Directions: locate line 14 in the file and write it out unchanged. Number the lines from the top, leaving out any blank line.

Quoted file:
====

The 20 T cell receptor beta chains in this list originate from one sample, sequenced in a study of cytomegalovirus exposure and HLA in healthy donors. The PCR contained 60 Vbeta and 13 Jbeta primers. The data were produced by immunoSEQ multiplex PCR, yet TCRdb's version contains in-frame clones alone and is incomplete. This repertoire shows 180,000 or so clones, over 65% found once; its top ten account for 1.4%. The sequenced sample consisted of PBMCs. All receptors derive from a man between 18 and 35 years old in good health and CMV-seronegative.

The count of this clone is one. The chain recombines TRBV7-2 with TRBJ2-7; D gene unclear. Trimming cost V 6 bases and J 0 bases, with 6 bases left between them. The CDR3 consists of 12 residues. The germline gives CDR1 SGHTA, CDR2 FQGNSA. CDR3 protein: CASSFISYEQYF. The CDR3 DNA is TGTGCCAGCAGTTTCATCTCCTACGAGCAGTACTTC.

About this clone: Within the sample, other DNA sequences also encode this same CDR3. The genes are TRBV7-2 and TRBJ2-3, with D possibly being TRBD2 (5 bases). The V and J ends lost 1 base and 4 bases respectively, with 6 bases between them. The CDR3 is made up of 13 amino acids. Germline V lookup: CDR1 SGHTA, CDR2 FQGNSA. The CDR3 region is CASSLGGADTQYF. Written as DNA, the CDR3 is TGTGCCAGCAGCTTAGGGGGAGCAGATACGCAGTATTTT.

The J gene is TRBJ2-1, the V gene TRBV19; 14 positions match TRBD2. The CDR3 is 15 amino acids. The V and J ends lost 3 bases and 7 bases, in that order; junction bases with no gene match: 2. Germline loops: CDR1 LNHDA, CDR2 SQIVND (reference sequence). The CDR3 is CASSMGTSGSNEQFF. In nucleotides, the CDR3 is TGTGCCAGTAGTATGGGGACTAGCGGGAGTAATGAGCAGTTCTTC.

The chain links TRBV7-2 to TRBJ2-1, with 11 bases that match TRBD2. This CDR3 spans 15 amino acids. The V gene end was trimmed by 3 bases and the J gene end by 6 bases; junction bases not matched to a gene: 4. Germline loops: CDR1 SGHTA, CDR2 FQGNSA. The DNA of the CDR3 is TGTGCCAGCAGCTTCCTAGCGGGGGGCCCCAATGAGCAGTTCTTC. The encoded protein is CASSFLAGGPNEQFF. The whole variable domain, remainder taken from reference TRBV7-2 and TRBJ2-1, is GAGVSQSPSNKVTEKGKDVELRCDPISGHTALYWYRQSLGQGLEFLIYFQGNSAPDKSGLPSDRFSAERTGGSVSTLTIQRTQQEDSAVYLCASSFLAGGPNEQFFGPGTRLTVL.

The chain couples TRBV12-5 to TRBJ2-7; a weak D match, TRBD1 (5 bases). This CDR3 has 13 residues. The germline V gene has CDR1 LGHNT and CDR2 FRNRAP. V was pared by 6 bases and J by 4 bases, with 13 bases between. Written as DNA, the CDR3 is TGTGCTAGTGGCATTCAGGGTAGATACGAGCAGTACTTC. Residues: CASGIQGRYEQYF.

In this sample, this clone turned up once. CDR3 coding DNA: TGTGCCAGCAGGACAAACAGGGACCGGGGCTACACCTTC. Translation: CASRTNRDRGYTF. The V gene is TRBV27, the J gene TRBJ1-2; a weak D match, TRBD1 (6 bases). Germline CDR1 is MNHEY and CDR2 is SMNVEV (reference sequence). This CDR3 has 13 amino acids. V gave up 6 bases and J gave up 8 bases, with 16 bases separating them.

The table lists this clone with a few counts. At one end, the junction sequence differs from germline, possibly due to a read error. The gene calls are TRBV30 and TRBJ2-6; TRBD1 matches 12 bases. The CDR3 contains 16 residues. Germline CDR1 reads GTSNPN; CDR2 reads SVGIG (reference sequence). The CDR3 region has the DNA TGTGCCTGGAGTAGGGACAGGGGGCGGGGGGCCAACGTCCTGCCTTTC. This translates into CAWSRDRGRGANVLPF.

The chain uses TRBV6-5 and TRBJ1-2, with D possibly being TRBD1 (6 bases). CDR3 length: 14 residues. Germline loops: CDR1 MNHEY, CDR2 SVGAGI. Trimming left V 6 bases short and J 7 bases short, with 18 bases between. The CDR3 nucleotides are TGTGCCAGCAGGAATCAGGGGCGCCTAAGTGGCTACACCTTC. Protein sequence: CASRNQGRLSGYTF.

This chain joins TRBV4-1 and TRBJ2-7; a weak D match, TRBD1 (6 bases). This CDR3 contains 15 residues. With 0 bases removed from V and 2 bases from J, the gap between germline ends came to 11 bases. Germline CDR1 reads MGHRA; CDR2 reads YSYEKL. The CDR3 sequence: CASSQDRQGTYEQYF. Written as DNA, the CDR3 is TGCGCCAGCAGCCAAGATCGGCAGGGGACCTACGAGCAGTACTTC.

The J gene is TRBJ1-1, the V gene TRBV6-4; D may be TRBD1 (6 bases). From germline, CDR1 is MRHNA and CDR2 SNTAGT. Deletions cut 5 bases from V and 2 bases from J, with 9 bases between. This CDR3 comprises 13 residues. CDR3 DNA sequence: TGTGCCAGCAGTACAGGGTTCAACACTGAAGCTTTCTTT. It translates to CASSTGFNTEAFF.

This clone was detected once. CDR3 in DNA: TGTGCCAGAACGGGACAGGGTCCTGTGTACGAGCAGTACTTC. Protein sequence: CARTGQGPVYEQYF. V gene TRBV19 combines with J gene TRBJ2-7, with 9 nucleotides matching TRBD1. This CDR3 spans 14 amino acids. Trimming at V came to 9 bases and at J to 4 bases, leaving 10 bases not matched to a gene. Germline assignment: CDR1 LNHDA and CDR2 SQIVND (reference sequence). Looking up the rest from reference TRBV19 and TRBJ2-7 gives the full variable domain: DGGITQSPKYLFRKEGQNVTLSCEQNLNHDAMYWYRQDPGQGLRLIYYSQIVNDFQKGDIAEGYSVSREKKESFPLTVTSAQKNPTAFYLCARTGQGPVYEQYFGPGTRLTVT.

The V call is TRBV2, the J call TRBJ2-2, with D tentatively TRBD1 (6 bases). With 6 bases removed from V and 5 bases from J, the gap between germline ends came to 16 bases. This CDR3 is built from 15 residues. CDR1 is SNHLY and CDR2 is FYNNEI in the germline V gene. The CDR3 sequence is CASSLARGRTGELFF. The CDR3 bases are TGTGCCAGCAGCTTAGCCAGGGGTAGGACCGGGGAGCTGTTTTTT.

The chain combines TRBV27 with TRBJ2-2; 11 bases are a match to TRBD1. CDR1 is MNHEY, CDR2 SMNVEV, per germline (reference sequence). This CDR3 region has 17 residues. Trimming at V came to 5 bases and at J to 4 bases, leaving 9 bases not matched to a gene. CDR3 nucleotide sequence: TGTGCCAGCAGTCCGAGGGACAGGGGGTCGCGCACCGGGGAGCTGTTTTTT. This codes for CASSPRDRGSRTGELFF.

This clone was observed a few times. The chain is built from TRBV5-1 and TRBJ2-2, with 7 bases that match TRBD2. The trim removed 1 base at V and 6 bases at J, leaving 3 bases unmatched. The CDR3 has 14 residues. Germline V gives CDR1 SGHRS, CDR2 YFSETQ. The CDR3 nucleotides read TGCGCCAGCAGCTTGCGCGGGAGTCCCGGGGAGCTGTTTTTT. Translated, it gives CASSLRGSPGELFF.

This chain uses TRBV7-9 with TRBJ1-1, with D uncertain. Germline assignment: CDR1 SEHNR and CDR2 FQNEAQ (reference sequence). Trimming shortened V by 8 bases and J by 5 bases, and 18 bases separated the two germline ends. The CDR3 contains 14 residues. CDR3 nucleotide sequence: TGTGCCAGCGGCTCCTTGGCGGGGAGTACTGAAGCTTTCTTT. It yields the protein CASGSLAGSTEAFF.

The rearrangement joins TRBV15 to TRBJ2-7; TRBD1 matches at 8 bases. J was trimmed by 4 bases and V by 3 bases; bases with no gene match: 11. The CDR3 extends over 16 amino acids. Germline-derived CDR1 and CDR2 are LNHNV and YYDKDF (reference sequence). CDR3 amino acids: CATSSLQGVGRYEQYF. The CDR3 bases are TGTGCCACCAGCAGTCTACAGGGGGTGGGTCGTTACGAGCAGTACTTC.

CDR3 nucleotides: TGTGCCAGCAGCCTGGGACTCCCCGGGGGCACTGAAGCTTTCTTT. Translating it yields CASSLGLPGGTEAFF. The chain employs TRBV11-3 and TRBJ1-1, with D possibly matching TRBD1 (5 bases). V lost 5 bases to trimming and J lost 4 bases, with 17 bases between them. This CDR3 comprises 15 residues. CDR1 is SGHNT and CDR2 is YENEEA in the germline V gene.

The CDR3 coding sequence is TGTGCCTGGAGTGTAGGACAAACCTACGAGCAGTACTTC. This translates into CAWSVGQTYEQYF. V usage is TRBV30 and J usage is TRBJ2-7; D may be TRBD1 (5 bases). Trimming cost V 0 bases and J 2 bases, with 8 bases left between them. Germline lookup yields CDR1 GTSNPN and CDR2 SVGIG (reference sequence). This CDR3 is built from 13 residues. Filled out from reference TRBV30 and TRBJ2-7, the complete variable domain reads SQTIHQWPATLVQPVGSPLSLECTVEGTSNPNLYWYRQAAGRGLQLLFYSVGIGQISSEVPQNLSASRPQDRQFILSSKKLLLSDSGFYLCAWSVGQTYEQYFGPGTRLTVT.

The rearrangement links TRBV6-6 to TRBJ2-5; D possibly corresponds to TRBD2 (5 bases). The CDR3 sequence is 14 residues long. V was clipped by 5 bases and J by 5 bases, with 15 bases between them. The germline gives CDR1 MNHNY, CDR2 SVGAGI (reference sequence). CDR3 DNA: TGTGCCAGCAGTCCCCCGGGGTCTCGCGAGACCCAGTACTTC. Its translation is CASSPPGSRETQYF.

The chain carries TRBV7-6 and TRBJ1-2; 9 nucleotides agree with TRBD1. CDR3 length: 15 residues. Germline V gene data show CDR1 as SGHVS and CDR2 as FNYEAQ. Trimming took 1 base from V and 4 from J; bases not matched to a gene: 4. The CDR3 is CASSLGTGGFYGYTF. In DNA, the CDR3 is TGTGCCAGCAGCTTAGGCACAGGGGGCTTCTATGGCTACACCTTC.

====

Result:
The chain combines TRBV27 with TRBJ2-2; 11 bases are a match to TRBD1. CDR1 is MNHEY, CDR2 SMNVEV, per germline (reference sequence). This CDR3 region has 17 residues. Trimming at V came to 5 bases and at J to 4 bases, leaving 9 bases not matched to a gene. CDR3 nucleotide sequence: TGTGCCAGCAGTCCGAGGGACAGGGGGTCGCGCACCGGGGAGCTGTTTTTT. This codes for CASSPRDRGSRTGELFF.